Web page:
Why do you think so few local designers have managed to break into the regional or international market?
Designers need to take a long hard look at their businesses, identity their strengths and weaknesses. Recently, a very influential industry person gave feedback to a young designer who had created clothes for some ministers and their wives for a very recent national event. I saw these clothes on TV. They were badly-made and badly-fitted. They’re beautifully designed, but the prints on the clothes were on the wrong kind of fabric. But the designer responded:
“I’ve never had complaints from my clients.” The thing is, you have to take all feedback seriously. There’s a reason why Thomas Wee is still in business and gets repeat clients.
So many local labels have fallen because of poor business sense. They complain about the manufacturing, but these are problems faced the world over. If you can design but can’t cut, then learn. Or you’re at the mercy of your tailor. Young designers like to say they’re selling out when they have to do certain things. But I do that all the time – it’s called survival. You don’t have to lose your integrity when you take on such jobs. “Selling out” is when you start selling shoddy products in blog shops.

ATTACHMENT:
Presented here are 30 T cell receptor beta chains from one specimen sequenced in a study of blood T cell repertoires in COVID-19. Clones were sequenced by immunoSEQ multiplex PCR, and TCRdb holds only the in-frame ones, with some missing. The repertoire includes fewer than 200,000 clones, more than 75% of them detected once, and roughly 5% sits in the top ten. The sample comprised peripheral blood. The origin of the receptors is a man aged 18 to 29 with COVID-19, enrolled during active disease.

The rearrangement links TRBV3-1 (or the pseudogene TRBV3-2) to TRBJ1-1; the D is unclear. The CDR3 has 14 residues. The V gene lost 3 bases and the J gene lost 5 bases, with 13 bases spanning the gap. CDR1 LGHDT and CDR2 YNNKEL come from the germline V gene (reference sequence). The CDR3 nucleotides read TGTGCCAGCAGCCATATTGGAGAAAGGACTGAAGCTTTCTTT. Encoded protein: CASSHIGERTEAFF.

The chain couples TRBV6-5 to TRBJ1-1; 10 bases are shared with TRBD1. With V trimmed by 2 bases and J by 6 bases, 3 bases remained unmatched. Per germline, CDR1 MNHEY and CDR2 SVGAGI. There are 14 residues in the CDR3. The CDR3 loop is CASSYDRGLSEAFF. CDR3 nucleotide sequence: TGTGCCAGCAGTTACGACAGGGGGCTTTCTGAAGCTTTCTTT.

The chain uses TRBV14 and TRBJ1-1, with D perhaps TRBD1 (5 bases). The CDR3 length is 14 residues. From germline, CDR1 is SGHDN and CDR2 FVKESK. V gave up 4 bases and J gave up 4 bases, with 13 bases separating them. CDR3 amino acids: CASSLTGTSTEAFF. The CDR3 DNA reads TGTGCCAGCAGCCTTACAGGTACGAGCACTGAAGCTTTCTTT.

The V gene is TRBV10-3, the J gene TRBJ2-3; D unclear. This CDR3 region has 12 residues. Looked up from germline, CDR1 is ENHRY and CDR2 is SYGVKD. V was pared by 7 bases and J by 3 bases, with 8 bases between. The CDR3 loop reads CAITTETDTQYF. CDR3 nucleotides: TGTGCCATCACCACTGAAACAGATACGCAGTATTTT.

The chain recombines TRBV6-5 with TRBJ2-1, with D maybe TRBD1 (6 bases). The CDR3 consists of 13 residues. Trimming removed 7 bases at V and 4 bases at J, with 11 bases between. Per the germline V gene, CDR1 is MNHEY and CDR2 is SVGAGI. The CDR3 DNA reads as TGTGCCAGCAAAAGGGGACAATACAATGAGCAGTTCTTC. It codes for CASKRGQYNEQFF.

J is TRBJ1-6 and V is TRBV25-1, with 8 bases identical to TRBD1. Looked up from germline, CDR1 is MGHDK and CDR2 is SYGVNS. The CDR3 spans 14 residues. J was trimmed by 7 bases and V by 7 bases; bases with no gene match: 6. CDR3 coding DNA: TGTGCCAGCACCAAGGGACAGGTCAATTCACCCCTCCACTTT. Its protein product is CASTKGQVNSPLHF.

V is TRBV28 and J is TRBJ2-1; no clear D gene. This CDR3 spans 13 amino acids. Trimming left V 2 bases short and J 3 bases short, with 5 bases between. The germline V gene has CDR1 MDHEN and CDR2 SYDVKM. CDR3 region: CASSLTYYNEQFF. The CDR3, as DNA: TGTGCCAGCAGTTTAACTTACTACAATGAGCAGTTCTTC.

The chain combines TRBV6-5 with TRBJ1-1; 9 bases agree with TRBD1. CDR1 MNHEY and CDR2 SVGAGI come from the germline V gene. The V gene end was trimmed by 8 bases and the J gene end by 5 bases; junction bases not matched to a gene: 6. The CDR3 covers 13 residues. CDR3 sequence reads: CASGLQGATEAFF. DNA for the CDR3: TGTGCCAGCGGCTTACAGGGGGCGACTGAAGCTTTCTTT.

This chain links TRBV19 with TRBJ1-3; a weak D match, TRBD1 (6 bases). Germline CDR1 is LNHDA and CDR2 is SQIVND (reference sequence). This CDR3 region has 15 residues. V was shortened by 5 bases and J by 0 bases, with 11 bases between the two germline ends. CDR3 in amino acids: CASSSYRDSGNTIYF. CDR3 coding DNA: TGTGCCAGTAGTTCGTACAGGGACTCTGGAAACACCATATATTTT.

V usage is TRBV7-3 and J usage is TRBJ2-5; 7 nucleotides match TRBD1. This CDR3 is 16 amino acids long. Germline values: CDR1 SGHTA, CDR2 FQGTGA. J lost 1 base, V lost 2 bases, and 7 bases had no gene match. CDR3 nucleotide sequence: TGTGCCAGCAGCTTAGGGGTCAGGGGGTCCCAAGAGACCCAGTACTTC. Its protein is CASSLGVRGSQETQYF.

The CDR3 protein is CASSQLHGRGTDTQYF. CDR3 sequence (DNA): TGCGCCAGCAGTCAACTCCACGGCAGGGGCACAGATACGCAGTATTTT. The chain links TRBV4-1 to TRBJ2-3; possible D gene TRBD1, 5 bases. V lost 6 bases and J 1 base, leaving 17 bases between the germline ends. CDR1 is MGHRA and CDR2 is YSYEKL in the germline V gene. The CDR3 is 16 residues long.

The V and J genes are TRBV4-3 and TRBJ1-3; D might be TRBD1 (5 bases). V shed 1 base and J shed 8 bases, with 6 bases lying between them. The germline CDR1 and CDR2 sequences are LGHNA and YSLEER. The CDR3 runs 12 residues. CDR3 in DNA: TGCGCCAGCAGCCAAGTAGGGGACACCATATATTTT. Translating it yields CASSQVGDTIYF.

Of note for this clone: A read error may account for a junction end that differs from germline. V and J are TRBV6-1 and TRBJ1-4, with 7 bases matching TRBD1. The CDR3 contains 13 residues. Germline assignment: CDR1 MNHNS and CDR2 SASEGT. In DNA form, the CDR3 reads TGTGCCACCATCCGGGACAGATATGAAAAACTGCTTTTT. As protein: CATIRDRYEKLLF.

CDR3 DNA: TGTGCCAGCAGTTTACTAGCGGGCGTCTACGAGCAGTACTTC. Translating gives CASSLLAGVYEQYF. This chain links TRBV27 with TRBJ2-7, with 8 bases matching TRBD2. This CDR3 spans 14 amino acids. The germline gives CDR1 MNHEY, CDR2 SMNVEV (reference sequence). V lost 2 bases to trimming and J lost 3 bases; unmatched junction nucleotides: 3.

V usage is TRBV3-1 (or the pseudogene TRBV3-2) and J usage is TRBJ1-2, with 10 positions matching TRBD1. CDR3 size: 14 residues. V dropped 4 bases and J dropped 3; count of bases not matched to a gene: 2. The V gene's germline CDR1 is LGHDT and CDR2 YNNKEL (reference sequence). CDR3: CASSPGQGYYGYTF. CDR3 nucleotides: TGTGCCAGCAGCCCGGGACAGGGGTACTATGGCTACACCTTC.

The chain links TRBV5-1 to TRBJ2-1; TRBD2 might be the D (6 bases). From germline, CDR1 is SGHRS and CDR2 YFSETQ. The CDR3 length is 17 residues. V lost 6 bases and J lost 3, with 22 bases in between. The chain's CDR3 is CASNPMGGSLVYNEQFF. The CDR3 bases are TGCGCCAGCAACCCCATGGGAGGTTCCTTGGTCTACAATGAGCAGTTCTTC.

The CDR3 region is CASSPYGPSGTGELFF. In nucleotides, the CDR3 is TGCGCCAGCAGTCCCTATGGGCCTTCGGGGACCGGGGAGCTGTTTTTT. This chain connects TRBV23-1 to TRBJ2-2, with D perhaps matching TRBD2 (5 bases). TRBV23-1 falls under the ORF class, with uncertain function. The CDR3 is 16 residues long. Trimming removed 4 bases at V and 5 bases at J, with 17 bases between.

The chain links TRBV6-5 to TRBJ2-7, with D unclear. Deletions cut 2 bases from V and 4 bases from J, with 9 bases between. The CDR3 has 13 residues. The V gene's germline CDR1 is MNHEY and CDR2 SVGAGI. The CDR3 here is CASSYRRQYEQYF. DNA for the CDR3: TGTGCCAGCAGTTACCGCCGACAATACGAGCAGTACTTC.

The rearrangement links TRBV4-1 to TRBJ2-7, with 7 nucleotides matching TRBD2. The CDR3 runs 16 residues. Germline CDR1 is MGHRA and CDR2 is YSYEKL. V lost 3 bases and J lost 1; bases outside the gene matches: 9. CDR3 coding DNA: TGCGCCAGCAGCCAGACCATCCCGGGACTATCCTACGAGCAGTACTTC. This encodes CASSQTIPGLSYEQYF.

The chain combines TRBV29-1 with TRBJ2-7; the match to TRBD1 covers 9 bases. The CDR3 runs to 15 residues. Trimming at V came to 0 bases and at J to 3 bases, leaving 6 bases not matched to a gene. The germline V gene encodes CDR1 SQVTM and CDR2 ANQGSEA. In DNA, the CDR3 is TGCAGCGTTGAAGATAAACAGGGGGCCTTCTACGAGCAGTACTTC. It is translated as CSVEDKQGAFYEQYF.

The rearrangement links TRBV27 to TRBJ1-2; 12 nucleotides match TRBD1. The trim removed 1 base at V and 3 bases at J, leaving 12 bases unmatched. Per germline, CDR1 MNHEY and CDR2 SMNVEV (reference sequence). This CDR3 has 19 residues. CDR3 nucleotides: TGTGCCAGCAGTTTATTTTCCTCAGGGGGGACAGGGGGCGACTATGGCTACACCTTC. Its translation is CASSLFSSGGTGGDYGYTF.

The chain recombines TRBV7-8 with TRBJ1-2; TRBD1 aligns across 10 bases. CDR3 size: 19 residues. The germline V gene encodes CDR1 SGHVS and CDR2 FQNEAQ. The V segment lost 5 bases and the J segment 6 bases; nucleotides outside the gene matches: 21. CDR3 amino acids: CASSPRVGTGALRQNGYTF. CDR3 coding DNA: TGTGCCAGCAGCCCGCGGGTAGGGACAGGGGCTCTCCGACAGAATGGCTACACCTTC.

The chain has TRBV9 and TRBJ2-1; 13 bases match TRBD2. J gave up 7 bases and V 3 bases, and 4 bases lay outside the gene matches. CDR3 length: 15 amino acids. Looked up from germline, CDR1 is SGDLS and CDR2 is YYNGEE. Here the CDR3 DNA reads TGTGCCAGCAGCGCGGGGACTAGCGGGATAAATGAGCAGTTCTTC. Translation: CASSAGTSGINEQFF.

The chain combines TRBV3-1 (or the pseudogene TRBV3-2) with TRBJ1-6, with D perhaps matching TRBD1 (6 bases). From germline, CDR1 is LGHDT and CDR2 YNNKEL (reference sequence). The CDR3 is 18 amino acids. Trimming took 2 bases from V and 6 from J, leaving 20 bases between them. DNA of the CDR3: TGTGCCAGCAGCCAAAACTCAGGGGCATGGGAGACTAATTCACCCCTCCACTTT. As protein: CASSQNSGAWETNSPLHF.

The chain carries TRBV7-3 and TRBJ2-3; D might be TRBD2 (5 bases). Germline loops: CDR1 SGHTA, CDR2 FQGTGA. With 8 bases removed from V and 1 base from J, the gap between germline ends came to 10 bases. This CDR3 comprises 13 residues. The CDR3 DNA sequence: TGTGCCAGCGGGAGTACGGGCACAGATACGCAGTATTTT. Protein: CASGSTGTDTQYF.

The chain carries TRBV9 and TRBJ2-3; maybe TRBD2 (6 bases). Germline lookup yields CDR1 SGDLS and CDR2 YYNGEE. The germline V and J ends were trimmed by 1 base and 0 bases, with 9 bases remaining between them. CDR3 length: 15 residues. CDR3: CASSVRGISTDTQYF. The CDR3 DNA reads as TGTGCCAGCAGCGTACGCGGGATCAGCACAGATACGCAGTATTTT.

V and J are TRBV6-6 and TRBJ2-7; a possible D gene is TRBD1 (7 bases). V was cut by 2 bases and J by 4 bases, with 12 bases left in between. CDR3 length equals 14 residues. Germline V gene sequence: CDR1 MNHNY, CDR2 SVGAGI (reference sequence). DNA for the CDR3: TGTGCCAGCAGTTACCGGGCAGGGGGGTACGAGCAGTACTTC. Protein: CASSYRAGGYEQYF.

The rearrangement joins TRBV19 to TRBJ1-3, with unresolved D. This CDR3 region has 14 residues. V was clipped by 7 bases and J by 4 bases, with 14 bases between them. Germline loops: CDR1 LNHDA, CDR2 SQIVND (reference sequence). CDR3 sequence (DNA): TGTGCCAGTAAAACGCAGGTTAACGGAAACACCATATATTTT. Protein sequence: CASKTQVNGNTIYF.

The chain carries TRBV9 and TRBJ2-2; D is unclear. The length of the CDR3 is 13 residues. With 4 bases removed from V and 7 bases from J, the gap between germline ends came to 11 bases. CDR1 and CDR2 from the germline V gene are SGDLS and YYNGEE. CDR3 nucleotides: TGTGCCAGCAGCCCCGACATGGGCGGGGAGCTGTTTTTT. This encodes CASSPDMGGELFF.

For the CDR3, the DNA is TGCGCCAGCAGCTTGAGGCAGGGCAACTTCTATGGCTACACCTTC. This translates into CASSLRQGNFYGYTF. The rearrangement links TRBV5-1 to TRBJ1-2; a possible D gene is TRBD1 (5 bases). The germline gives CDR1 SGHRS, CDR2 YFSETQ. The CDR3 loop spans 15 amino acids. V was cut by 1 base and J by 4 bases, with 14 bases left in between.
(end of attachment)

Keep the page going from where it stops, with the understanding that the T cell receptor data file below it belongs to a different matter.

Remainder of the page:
Then, once you get your business model right, you need to play the game. If you have to go abroad and make it there before anyone pays attention to you here, then do that. I did it – I went to London and directed shows there before government officials started hiring me to do things here.
You’ve complained about Singaporeans’ dress sense. How can we all dress better?
You really don’t need a lot of money to dress appropriately. Make sure your clothes are neat and coordinated, and fit well. That’s it. My best jeans are from Uniqlo because they fit me the best. And stop using the weather as an excuse to dress sloppily.
We’re not the only hot country in the world. Summers in Europe can be just as bad, you know.
Story first appeared on The Business Times.